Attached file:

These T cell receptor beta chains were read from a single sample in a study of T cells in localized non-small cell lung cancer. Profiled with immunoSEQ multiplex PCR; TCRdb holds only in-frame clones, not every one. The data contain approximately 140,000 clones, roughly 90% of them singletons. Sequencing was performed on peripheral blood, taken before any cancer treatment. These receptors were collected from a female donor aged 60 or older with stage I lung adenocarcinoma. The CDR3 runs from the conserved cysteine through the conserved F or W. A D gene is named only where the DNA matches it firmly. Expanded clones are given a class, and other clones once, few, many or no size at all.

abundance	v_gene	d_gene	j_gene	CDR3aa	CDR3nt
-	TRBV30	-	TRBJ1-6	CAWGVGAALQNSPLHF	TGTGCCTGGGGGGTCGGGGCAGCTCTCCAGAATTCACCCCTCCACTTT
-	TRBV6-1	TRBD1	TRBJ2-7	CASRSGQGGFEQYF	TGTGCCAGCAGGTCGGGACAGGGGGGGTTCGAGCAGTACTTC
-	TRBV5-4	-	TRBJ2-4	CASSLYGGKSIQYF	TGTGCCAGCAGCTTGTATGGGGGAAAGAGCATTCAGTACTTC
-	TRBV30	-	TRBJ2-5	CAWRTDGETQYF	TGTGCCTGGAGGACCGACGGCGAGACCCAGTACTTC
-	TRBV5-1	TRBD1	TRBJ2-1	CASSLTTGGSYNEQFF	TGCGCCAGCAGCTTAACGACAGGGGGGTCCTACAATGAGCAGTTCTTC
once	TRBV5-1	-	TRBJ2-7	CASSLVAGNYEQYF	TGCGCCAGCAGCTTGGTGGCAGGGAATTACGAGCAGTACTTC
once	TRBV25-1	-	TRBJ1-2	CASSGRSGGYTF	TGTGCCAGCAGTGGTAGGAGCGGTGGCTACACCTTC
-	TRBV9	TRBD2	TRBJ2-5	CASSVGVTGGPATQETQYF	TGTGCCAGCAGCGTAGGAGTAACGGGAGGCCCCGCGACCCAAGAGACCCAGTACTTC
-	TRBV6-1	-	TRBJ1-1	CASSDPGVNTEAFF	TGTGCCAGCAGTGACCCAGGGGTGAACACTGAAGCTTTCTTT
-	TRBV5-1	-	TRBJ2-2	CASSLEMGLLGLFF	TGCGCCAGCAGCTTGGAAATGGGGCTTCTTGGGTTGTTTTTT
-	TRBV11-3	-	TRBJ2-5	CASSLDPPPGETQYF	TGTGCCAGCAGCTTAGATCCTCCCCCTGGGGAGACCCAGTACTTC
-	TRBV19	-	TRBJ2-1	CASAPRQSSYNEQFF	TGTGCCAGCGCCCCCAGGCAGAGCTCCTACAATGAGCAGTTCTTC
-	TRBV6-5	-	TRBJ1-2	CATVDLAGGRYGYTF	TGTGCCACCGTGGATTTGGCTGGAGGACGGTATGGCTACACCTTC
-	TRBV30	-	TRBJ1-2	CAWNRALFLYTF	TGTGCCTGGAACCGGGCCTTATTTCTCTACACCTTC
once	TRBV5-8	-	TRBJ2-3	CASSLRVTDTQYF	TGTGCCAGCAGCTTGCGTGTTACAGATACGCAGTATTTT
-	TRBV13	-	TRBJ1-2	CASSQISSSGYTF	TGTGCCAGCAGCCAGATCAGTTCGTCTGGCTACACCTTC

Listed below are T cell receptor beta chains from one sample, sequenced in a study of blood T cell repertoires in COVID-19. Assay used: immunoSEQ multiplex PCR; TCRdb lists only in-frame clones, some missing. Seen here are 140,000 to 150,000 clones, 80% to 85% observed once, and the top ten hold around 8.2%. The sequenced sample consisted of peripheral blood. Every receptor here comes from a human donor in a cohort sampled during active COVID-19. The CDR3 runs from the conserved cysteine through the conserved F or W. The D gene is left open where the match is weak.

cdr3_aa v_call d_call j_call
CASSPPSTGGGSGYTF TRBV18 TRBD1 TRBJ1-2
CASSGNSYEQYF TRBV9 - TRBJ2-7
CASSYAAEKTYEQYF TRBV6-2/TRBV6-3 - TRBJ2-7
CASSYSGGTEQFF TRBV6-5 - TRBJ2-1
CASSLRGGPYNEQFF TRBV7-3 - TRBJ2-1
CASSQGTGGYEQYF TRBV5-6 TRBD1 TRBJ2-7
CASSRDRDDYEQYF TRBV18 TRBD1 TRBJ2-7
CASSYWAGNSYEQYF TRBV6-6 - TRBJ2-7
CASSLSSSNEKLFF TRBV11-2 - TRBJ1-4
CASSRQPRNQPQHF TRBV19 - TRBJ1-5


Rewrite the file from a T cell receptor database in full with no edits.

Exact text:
These T cell receptor beta chains were read from a single sample in a study of T cells in localized non-small cell lung cancer. Profiled with immunoSEQ multiplex PCR; TCRdb holds only in-frame clones, not every one. The data contain approximately 140,000 clones, roughly 90% of them singletons. Sequencing was performed on peripheral blood, taken before any cancer treatment. These receptors were collected from a female donor aged 60 or older with stage I lung adenocarcinoma. The CDR3 runs from the conserved cysteine through the conserved F or W. A D gene is named only where the DNA matches it firmly. Expanded clones are given a class, and other clones once, few, many or no size at all.

abundance	v_gene	d_gene	j_gene	CDR3aa	CDR3nt
-	TRBV30	-	TRBJ1-6	CAWGVGAALQNSPLHF	TGTGCCTGGGGGGTCGGGGCAGCTCTCCAGAATTCACCCCTCCACTTT
-	TRBV6-1	TRBD1	TRBJ2-7	CASRSGQGGFEQYF	TGTGCCAGCAGGTCGGGACAGGGGGGGTTCGAGCAGTACTTC
-	TRBV5-4	-	TRBJ2-4	CASSLYGGKSIQYF	TGTGCCAGCAGCTTGTATGGGGGAAAGAGCATTCAGTACTTC
-	TRBV30	-	TRBJ2-5	CAWRTDGETQYF	TGTGCCTGGAGGACCGACGGCGAGACCCAGTACTTC
-	TRBV5-1	TRBD1	TRBJ2-1	CASSLTTGGSYNEQFF	TGCGCCAGCAGCTTAACGACAGGGGGGTCCTACAATGAGCAGTTCTTC
once	TRBV5-1	-	TRBJ2-7	CASSLVAGNYEQYF	TGCGCCAGCAGCTTGGTGGCAGGGAATTACGAGCAGTACTTC
once	TRBV25-1	-	TRBJ1-2	CASSGRSGGYTF	TGTGCCAGCAGTGGTAGGAGCGGTGGCTACACCTTC
-	TRBV9	TRBD2	TRBJ2-5	CASSVGVTGGPATQETQYF	TGTGCCAGCAGCGTAGGAGTAACGGGAGGCCCCGCGACCCAAGAGACCCAGTACTTC
-	TRBV6-1	-	TRBJ1-1	CASSDPGVNTEAFF	TGTGCCAGCAGTGACCCAGGGGTGAACACTGAAGCTTTCTTT
-	TRBV5-1	-	TRBJ2-2	CASSLEMGLLGLFF	TGCGCCAGCAGCTTGGAAATGGGGCTTCTTGGGTTGTTTTTT
-	TRBV11-3	-	TRBJ2-5	CASSLDPPPGETQYF	TGTGCCAGCAGCTTAGATCCTCCCCCTGGGGAGACCCAGTACTTC
-	TRBV19	-	TRBJ2-1	CASAPRQSSYNEQFF	TGTGCCAGCGCCCCCAGGCAGAGCTCCTACAATGAGCAGTTCTTC
-	TRBV6-5	-	TRBJ1-2	CATVDLAGGRYGYTF	TGTGCCACCGTGGATTTGGCTGGAGGACGGTATGGCTACACCTTC
-	TRBV30	-	TRBJ1-2	CAWNRALFLYTF	TGTGCCTGGAACCGGGCCTTATTTCTCTACACCTTC
once	TRBV5-8	-	TRBJ2-3	CASSLRVTDTQYF	TGTGCCAGCAGCTTGCGTGTTACAGATACGCAGTATTTT
-	TRBV13	-	TRBJ1-2	CASSQISSSGYTF	TGTGCCAGCAGCCAGATCAGTTCGTCTGGCTACACCTTC

Listed below are T cell receptor beta chains from one sample, sequenced in a study of blood T cell repertoires in COVID-19. Assay used: immunoSEQ multiplex PCR; TCRdb lists only in-frame clones, some missing. Seen here are 140,000 to 150,000 clones, 80% to 85% observed once, and the top ten hold around 8.2%. The sequenced sample consisted of peripheral blood. Every receptor here comes from a human donor in a cohort sampled during active COVID-19. The CDR3 runs from the conserved cysteine through the conserved F or W. The D gene is left open where the match is weak.

cdr3_aa v_call d_call j_call
CASSPPSTGGGSGYTF TRBV18 TRBD1 TRBJ1-2
CASSGNSYEQYF TRBV9 - TRBJ2-7
CASSYAAEKTYEQYF TRBV6-2/TRBV6-3 - TRBJ2-7
CASSYSGGTEQFF TRBV6-5 - TRBJ2-1
CASSLRGGPYNEQFF TRBV7-3 - TRBJ2-1
CASSQGTGGYEQYF TRBV5-6 TRBD1 TRBJ2-7
CASSRDRDDYEQYF TRBV18 TRBD1 TRBJ2-7
CASSYWAGNSYEQYF TRBV6-6 - TRBJ2-7
CASSLSSSNEKLFF TRBV11-2 - TRBJ1-4
CASSRQPRNQPQHF TRBV19 - TRBJ1-5